Potential Problem - Tropical Fish Keeping - Aquarium fish care and resources
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post #1 of 3 Old 03-21-2012, 06:07 PM Thread Starter
Potential Problem

Hello I have an issue that is not a problem yet but I fear it may become one. My mom spotted a pair of beautiful dwarf gourami at the lfs and brought them home. The issue is we have 5 angels. From what the profile says on them these two are not good nieghbors. This is were it gets strange. The two species couldn't care less about the other they mind their own business. The angel clan does their thing and red and blue swim about doing their thing. I have pictures in my profile but they are less than great. My question is because why don't they get along and is it just a most of the time thing that they are bad tank mates or is it a case by case basis and the fishes temperment plays a part in these two being together.
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post #2 of 3 Old 03-21-2012, 08:12 PM
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That is a good question. We know some general things about certain fish species related to behaviour, but each fish can to a limited extent be unique, and at the same time environmental factors can affect fish in different ways.

The reason angelfish and gourami should not be together is due to their very similar temperaments; the males of both species are very territorial, and this usually mean aggressive--when the mood strikes them. It is best not to combine them because the dominant angel or the dominant male gourami might one day decide he is fed up with those other fish invading "his" territory, and off he goes. Result can at best be very stressed fish, or at worst, dead fish.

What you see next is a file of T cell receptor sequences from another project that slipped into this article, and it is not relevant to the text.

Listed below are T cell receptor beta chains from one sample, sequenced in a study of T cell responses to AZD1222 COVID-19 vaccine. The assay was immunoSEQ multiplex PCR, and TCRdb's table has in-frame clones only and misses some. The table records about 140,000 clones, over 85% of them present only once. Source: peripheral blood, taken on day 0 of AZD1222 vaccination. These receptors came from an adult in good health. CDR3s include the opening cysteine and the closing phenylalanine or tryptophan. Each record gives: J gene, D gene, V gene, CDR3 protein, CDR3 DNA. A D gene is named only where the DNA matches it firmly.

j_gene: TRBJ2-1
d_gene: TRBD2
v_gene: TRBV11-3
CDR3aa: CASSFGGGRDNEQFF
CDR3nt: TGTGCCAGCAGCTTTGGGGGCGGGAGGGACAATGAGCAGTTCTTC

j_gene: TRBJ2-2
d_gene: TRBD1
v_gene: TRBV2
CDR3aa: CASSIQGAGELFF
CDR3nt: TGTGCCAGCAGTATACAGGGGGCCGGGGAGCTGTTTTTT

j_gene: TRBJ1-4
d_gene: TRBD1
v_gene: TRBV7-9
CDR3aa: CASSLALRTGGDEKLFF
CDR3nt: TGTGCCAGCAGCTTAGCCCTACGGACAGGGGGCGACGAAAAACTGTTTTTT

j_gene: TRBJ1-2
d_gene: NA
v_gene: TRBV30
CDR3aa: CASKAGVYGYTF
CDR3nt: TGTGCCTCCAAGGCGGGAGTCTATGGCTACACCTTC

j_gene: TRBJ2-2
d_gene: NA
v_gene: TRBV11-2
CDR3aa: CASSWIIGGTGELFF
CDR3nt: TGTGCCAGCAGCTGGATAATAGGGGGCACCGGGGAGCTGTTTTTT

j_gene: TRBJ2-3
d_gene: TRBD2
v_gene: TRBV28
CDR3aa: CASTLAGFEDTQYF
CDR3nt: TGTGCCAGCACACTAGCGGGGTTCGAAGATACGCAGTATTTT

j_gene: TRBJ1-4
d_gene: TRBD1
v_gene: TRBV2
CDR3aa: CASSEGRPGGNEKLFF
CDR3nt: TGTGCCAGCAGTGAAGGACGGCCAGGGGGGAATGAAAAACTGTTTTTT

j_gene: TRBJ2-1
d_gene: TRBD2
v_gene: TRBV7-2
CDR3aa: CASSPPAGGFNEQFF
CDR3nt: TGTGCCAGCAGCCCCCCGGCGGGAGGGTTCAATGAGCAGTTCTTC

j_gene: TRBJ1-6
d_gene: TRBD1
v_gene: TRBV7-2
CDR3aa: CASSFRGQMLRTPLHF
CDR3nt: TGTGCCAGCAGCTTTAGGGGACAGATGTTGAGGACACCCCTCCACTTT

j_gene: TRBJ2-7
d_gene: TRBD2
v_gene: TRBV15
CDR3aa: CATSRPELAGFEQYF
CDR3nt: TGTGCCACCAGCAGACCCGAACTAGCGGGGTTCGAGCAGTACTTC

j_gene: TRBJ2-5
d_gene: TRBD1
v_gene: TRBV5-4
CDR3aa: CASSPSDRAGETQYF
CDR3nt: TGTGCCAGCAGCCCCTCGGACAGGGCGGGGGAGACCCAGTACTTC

Some have tanks with both fish and no apparent problems. Sometimes this lasts for a while, then game over. Others put the two species in a tank and one kills the other within days.

Another quite unrelated problem with dwarf gourami is their health. You can read about this in our profile [click the shaded name]. Many do not recommend even buying dwarf gourami unless you know exactly where they came from, by which I mean, the breeder, not the store.


Byron Hosking, BMus, MA
Vancouver, BC, Canada

The aquarist is one who must learn the ways of the biologist, the chemist, and the veterinarian. [unknown source]

Something we all need to remember: The fish you've acquired was quite happy not being owned by you, minding its own business. If you’re going to take it under your wing then you’re responsible for it. Every aspect of its life is under your control, from water quality and temperature to swimming space. [Nathan Hill in PFK]
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post #3 of 3 Old 03-21-2012, 08:16 PM Thread Starter
Well my parents brought them home... didn't really have a choice. =/ but they are beautiful and I have read the profile and do my best to keep them healthy
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